Voice of the Faithful claims to represent all “streams” within the Catholic Church—liberal, conservative, moderate (never mind that what’s important orthodox or heterodox). So why does its proposed Lenten liturgy look like a liberal liturgist’s dream and a conservative liturgist’s nightmare? You have a strange set of petitions that don’t such much like petitions—
- For those who struggle brokenhearted to have their voices heard in the Church they love, a Church which cannot hear, will not hear, we pray to the Lord. (They may as well also accuse God: “The Church (woman?) you gave us, Lord.”)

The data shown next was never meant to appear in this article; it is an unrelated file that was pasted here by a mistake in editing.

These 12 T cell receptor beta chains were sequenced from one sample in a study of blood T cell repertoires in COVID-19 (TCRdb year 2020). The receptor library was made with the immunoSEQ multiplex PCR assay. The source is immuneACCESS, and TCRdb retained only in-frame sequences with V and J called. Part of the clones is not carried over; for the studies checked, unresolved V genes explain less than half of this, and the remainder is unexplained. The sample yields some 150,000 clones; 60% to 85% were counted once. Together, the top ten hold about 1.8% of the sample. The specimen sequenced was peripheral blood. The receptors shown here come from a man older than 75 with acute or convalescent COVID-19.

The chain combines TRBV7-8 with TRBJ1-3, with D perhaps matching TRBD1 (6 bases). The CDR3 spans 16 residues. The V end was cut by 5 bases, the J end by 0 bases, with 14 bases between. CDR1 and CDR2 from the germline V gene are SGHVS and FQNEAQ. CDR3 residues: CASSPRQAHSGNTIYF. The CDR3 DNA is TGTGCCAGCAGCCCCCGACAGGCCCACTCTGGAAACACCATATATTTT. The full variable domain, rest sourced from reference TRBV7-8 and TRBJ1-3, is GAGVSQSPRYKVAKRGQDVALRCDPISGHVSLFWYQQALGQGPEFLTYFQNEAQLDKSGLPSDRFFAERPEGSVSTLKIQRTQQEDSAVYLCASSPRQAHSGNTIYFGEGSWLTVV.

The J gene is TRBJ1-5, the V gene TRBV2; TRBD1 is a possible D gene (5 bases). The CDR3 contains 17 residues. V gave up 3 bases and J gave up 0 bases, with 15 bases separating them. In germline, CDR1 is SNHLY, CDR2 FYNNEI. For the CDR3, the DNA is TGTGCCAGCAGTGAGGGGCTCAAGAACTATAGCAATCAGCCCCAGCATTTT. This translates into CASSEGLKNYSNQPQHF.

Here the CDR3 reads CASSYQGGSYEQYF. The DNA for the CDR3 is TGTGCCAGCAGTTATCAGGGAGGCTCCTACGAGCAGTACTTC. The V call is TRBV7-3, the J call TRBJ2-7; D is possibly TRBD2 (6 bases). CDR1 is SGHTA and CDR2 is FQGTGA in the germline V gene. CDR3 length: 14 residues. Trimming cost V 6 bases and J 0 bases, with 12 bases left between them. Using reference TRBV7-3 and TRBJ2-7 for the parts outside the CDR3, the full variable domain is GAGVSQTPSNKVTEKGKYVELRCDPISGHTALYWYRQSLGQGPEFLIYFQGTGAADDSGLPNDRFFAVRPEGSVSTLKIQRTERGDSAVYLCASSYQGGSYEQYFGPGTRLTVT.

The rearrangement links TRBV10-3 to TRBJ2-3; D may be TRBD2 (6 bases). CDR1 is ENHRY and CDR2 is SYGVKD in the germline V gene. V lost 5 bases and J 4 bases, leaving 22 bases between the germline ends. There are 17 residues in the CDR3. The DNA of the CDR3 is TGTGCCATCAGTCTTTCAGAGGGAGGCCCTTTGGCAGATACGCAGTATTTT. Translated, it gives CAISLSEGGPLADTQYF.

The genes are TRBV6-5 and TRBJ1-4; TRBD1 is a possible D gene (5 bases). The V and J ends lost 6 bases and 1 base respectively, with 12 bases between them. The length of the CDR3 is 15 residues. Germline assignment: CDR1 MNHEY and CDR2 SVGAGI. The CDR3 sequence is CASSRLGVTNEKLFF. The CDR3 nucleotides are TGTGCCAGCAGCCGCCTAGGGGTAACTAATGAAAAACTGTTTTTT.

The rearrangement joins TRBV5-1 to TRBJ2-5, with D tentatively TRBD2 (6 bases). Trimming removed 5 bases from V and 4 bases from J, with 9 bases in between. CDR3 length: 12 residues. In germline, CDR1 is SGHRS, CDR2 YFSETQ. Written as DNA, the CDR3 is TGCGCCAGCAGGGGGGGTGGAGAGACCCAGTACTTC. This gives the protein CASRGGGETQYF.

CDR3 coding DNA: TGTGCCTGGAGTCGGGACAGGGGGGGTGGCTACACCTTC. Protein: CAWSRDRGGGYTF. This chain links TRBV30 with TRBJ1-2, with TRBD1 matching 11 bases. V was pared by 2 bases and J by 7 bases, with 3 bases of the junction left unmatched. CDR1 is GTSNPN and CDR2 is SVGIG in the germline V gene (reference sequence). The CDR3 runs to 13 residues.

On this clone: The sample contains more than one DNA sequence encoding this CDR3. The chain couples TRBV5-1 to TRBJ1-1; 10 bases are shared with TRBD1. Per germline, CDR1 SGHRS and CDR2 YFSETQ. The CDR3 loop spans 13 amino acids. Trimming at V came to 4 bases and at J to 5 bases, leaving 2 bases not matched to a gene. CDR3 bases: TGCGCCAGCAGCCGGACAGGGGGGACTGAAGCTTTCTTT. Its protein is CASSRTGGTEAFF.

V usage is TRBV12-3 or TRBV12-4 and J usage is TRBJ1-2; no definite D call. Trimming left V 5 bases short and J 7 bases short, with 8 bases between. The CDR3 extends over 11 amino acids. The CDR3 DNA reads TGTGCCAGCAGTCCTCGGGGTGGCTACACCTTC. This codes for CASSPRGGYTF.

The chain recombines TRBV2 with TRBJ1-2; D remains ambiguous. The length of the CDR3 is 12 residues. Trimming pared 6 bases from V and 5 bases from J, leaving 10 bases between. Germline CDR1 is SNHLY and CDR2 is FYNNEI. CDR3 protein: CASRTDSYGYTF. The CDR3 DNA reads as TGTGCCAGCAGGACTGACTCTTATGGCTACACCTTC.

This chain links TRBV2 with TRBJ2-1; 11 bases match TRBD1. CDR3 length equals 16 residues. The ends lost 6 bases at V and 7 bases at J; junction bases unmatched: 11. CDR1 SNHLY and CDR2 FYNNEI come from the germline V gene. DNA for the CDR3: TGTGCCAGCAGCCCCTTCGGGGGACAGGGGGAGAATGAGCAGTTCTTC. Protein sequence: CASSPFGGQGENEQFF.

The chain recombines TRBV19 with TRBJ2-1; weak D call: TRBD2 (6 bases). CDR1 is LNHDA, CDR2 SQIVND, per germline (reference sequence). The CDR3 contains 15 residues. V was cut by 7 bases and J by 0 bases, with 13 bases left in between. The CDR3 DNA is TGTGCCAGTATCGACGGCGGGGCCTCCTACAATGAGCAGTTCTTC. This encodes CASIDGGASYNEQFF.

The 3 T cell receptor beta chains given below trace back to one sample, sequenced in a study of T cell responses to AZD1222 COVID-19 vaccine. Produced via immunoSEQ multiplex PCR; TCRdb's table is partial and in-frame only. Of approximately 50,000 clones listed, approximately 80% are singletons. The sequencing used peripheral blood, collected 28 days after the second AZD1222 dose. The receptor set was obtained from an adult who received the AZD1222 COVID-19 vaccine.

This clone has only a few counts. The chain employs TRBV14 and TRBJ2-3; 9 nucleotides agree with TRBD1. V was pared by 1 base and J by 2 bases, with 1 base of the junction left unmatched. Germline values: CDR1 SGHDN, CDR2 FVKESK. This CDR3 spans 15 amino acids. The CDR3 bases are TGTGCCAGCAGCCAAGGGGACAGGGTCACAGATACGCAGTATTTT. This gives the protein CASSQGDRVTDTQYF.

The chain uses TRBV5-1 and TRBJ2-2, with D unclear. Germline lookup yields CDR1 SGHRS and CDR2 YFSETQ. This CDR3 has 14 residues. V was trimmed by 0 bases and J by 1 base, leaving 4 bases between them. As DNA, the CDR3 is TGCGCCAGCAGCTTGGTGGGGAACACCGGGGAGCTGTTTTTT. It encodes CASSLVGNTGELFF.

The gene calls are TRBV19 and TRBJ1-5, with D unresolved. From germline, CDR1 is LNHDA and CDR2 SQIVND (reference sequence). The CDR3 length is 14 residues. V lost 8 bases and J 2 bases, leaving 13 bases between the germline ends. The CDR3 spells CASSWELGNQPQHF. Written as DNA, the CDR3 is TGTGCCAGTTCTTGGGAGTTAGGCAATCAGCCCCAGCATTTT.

—interspersed with rhetorical questions for the congregation. The gathering rite consists of anointing with holy oil “upon entering the Church or ritual space.” Ritual space sounds suspiciously like a liberal term. But there must be something for “conservatives” in here. Let’s see, Dan Schutte, Marty Haugen: Nope. Scripted pseudo-homily at beginning of Mass: Nope. Preparation of gifts that include “gifts” that symbolize “the works of Voice of the Faithful this past year”: How does one symbolize broken communion and dissent? And of course, so predictable, it’s almost an emblem of liberal liturgy: liturgical dance.
You think I’m making this stuff up, but I’m not.